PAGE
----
Notes on growing apple trees



Rootstocks and Planting 

The rootstock will affect the eventual size of a tree and its cropping potential. 
The dwarfing rootstocks tend to fruit at a younger age as well as reaching full cropping sooner.
MM111 grows 18-25ft, yields from 160-360lb (75-160 kg)
MM106 grows 15-18ft, yields from 90-110lb (40-50kg)
M26 grows 10-12ft, yields from 65-75lb (30-35kg)
M27 grows 6-8ft, yields from 15-25lb (7-12kg)
These are averages. Some cultivars are more vigorous than others and thus will produce the higher yields. These heights are also dependent on the pruning in the tree's early years. How far apart apple trees should be planted will depend on the rootstock .
To allow trees to reach full potential in ideal soil conditions, planting distances are recommended as follows:
25ft apart for MM111,
20ft apart for MM106,
15ft apart for M26,
8ft apart for M27.
These distances should ensure that when the trees are mature they will get plenty of light and air around them. Trees can be planted a bit closer in poorer soil as they won't grow as big.
For espaliers, MM106 needs 12-14ft between trees, M26 needs upto 10ft.
For cordons, plant 2.5ft apart.
Ideally, prepare the planting hole a month in advance, removing perennial weeds. A good size hole would be 2ft by 2ft square to encourage outward root growth, and 18"deep. Any turf can be chopped up with a spade in the bottom of the hole. Dig in some sand if the soil is heavy, and the addition of well rotten organic material/compost can also help break up heavy soil. Peat substitute can be dug in as well. If you are removing a lot of stones you'll need to add more soil or compost to the mix to bring it up to ground level. You can also build up a mound to plant into, useful where soil depth is shallower.
Too much nitrogenous compost is not a good idea as it can lead to other problems.  
Bonemeal can also be added at this stage. Put the stake in on the windy side. Ensure the graft union is above the soil level.
Staking should be permanent for M27 trees.


Most varieties of apple require another that flowers at the same time, whilst a few others known as triploids are poor pollinators and thus require two other varieties for all three to set fruit. The different apples are classified into pollination groups. Within these groups, apples flower together. The basic grouping has four groups, representing early, mid-season, late mid-season and late season flowering. When selecting varieties, aim for having apples that are in the same group or the group immediately before or after. If you are only planting two or three trees, keeping within the same flowering group will ensure best pollination.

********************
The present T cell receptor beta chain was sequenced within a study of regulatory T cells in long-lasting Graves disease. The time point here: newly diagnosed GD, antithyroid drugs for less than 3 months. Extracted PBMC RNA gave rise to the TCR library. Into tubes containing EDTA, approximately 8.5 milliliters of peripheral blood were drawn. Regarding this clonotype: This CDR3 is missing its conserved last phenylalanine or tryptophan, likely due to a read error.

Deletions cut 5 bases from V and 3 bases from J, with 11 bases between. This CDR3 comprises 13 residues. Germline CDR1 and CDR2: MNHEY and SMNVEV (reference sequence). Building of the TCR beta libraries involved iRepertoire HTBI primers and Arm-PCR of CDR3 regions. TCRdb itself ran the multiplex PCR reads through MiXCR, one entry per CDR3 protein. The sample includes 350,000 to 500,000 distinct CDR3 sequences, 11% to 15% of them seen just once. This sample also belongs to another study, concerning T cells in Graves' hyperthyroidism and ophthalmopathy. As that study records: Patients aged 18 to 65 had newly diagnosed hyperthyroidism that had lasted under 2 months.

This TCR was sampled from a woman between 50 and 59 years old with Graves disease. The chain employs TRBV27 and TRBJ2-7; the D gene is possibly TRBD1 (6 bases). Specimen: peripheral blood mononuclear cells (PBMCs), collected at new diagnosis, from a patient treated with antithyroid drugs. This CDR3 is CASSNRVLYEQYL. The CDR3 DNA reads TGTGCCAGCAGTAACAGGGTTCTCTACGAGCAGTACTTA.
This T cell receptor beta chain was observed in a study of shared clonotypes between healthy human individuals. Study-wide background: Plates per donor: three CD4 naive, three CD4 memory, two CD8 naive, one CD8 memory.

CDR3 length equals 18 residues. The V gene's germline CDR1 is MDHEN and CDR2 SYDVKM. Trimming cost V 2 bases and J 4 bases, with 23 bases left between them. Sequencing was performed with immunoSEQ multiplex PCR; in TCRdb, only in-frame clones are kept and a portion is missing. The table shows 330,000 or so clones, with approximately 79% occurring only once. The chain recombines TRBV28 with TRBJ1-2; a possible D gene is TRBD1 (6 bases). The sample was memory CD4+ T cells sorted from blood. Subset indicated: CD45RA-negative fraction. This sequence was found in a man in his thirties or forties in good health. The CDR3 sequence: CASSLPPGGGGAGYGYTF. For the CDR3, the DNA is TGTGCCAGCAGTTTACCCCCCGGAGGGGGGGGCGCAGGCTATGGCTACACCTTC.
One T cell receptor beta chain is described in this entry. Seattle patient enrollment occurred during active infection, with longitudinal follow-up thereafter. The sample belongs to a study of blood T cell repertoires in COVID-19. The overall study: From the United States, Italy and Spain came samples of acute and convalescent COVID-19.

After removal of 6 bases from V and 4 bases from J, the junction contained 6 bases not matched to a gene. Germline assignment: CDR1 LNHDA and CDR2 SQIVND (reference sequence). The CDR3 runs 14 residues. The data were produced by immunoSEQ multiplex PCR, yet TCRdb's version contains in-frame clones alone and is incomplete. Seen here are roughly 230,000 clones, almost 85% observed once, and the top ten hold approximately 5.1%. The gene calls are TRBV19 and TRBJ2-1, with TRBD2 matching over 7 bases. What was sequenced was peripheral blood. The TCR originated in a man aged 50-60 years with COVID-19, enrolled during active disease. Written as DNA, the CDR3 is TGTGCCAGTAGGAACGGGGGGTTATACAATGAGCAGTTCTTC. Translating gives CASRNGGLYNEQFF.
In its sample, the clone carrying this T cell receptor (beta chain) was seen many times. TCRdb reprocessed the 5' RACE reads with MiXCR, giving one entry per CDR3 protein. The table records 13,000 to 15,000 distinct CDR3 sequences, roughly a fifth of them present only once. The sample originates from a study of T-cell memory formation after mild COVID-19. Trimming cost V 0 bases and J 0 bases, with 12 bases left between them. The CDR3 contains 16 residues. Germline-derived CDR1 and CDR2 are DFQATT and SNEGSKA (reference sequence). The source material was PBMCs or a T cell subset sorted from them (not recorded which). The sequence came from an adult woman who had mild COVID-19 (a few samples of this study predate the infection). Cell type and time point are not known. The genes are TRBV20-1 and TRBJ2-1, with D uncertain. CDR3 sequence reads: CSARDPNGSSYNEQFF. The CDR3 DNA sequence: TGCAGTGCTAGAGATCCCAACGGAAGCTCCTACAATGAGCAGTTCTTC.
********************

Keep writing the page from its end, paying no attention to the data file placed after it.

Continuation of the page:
It should also be noted that some apples are prone to 'biennial bearing', setting flowers and fruit in alternate years. Thus if you were having only a few trees, a biennial bearer is not an appropriate choice. If  however your neighbours have apple trees, chances are it won't be a problem...examples of biennial bearers include Blenheim Orange, Early Victoria, Ellison's Orange, Elstar, Laxton's Superb, Newton Wonder, Rev W Wilkes and Tydeman's Late Orange. Thinning of heavy crops can reduce this tendency.


If you wish to prune your trees, here is a guide. In the tree’s early years, the main aim of pruning is to establish a framework that will hold the weight of fruit in years to come. Not pruning back long growth can result in thinner, weaker branches prone to breaking. Pruning should be just above a bud, and made with a cut sloping away from the bud
A one year old tree (maiden) can be pruned at 6ft for a standard (using MM111) 4-4.5ft for a ‘half-standard’ (using MM106) or at 2-2.5ft for a ‘bush’ (using M26 or MM106). This cut is known as a 'heading cut', and forces the plant to bush out from where the cut is made. This should be done between  November and March.
After the second year of growth, You should have four or five branches. The stronger branches are reduced by half, the weaker ones reduced to a third of their length.
After the third year of growth, new growth that is wanted as a part of the framework is reduced by half. New growth that is not wanted in the framework is reduced to above the fourth bud, and also any new growth heading towards the centre of the framework is removed, to keep the tree open in the middle, which will be of benefit in later years.

Pruning of other tree fruit

Pruning of Pear trees is the same as for apples, whilst pruning of stone fruits (apricots, cherries, nectarines, peaches and plums) should not be done between November and March. Wait until spring and the first leaves have appeared, in order to avoid silver leaf disease.


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